Error while trying to change user password is one of the widely encountered issues in MySQL. This article addresses the FAQ on how to change MySQL user password with proper illustrations.
How to change my Password in MySQL?
In MySQL, changing the user password can be done using SET PASSWORD and ALTER USER.
1. SET PASSWORD
When the user is logged in already, the new password can be entered in “clear text” format, which gets stored either as a Hash or clear text in user table based on the authentication plugin in use.
2. ALTER USER
We can also change the user password by altering the “user” table. By using the following query, we can look at a few columns of our interest from the “user” table.
Here, the authentication string column holds the hash of the password in use by that user, which can be modified by:
The USER() function points to the current user, and hence this command will change the password of the current user to ‘new_password’, provided the user is logged in already.
How to change MySQL user password / How to change root password MySQL?
– “root” is the default superuser with all privileges in MySQL and its default password is empty. Since “root” is also a user, the password of it can also be changed using SET PASSWORD like this:
Change Password for user MySQL
In SET PASSWORD, the FOR clause is used to specify the user name for which we need to change the password (the saNoteme can be done using ‘ALTER USER’ command as well).
To execute this command successfully, the executing user should have all the credentials over the mentioned user to change the password.
How to reset MySQL Root password?
When you forget the root password of MySQL, you can go through the following steps to reset it.
- Stop MySQL.
- Restart mysqld with skip-grant-tables option. This option will not load authentication related files with MySQL and hence you will be allowed to access and change the password. In Linux,
- The skip-grant-tables option will also cut down remote access to the user and the authentication commands like ALTER USER and SET PASSWORD will not work either. So, We need to directly write an update statement on top of the user table.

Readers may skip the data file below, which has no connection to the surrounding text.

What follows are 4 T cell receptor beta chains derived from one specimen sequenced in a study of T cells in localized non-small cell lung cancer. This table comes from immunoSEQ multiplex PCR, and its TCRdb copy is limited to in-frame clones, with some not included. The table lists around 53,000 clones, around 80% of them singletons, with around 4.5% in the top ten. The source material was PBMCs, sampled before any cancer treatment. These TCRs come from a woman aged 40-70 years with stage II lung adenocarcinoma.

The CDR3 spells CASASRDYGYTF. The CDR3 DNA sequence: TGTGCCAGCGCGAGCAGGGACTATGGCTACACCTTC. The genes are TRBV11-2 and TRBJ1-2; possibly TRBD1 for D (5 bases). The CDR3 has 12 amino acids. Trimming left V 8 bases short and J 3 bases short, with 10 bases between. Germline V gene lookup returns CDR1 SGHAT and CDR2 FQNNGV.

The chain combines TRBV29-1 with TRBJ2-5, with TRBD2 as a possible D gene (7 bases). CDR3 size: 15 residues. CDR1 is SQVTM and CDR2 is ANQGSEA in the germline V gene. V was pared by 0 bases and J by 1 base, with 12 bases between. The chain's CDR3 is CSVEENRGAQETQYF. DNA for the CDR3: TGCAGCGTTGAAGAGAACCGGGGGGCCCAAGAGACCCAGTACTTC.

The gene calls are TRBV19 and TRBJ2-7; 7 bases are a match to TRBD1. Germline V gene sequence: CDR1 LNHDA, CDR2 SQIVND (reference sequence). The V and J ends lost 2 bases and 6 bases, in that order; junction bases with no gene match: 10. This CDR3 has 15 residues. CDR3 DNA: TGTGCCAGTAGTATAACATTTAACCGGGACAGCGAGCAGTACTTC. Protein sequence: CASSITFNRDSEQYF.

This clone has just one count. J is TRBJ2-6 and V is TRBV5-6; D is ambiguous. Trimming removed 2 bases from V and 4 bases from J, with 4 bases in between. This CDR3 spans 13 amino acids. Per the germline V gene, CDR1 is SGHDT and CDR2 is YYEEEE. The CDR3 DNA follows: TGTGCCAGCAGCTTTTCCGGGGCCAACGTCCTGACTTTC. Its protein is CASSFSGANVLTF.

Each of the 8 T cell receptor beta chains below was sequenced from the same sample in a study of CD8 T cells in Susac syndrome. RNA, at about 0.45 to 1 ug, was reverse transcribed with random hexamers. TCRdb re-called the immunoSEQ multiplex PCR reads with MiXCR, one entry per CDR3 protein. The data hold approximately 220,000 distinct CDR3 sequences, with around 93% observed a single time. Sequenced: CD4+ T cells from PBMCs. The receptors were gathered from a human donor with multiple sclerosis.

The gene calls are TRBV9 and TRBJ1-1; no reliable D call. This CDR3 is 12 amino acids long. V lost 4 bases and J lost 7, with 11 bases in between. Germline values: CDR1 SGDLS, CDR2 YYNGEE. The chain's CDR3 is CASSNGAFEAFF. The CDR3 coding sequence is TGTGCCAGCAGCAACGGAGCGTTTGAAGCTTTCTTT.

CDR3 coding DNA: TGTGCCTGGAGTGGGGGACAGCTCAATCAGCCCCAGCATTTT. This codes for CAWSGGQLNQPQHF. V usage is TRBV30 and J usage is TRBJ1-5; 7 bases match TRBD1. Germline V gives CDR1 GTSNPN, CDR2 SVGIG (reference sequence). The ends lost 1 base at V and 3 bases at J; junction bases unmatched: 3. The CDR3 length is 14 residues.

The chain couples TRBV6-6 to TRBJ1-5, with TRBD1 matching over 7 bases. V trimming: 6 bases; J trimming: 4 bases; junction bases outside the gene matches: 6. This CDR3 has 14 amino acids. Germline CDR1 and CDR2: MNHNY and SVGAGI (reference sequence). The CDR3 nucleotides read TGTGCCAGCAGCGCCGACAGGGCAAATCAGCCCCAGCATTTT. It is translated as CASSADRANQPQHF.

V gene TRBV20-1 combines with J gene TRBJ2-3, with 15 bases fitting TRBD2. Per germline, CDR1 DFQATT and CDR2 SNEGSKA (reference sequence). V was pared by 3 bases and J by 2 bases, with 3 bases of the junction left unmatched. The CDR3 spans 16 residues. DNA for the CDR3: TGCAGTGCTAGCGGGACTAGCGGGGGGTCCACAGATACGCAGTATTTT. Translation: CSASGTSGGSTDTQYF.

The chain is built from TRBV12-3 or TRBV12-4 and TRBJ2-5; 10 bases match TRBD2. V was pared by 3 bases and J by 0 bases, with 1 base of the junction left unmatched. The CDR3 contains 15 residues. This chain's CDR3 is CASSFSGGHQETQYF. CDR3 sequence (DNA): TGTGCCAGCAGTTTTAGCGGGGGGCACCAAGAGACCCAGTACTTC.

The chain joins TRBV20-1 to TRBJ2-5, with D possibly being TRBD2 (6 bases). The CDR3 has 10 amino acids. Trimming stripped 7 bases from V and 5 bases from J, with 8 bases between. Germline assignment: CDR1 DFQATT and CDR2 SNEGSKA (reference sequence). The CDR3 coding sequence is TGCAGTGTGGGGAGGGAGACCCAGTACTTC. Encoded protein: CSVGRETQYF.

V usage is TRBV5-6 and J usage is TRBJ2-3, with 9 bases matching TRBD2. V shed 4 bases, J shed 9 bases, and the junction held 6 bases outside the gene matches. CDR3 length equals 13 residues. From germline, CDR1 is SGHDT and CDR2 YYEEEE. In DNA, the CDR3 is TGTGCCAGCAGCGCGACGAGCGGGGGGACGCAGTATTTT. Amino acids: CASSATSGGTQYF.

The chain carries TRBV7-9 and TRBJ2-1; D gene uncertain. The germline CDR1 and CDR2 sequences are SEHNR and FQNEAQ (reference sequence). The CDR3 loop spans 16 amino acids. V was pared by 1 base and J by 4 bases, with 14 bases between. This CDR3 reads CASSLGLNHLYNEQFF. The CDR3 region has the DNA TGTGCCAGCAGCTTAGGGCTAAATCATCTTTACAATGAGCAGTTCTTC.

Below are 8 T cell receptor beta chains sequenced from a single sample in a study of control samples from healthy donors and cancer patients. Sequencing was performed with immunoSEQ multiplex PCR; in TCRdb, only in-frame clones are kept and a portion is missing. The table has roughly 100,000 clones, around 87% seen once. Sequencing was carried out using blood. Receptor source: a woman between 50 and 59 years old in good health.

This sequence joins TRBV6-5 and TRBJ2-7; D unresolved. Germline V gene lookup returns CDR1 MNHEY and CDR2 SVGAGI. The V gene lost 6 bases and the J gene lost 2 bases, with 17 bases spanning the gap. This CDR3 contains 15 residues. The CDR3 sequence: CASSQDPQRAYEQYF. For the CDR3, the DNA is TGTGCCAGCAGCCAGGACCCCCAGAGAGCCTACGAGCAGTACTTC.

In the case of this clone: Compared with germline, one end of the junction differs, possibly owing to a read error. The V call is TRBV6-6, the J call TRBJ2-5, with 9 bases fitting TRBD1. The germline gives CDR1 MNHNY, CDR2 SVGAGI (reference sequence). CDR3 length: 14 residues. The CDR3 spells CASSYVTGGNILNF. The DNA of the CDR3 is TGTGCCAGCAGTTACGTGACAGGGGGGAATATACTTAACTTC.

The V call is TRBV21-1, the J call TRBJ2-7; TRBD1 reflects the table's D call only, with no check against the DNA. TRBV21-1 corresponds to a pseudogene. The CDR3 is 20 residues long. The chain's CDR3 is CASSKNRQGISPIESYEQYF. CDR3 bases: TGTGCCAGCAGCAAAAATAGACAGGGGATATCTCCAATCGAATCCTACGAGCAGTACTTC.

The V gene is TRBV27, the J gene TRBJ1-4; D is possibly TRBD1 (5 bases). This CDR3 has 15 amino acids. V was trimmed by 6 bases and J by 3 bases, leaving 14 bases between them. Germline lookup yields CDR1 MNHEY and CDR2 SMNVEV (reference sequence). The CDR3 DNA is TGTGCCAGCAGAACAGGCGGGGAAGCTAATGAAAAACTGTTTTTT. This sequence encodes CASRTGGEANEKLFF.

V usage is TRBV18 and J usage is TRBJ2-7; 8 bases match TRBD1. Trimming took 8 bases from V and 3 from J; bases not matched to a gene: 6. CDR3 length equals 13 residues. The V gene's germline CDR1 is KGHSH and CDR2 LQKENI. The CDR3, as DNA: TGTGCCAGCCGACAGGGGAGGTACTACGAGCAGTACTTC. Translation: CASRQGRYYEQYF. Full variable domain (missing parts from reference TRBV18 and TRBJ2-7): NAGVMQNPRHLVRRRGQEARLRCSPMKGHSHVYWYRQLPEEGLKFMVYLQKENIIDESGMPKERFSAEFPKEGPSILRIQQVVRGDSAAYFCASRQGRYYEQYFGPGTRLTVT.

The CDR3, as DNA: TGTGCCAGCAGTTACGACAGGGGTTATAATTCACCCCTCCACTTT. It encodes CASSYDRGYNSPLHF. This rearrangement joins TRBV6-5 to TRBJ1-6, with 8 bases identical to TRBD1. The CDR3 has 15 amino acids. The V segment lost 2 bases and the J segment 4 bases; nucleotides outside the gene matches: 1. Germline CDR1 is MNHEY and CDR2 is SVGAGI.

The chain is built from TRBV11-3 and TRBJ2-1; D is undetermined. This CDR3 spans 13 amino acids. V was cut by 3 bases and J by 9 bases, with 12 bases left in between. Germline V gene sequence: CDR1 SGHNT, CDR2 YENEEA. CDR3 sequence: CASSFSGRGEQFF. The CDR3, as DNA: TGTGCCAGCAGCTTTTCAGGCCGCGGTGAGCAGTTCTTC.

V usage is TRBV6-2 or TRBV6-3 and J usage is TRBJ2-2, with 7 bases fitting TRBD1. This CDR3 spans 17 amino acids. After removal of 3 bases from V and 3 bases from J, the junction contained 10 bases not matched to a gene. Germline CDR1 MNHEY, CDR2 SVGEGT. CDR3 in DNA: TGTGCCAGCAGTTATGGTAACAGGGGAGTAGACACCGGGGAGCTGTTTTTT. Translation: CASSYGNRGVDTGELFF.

(In MySQL versions prior to 5.7.x, the authentication_string field was represented by password field)
Where should I look for MySQL Password requirements?
This command will select all the environment variables starting with ‘validate_password’, which will give us all the requirements to set a password.
- validate_password_dictionary_file – the pathname of the dictionary file, which is used to validate passwords in MySQL. By default, it is empty unless a validate password dictionary is installed.
- validate_password_length – the minimal length of a password required.
- validate_password_mixed_case_count – the minimum number of lower case and upper case characters required.
- validate_password_number_count – the minimum count of numbers required to be part of a valid password.
- valid_password_policy – the intensity of checks performed to validate a password. If it is LOW, only the length check is performed. If it MEDIUM, all checks other than dictionary file are performed and if it is STRONG, every check is performed to validate the given password.
- validate_password_special_char_count – the minimal number of non-alphanumeric required to be part of a valid password.
How to resolve this error in MySQL: “Your password does not satisfy the current policy requirements”?
There can be two potential problems here.
- The entered password is not meeting the policy requirements. To resolve this, you can look into system variables starting with ‘validate_password’ and change accordingly (please refer question number 4 to look into the system variables).
- The other possible reason is that you might be repeating your historical password within a particular interval. For this, you need to look into password_history and password_reuse_interval system variables. You can also change these for a particular user by using ‘ALTER USER’ command.
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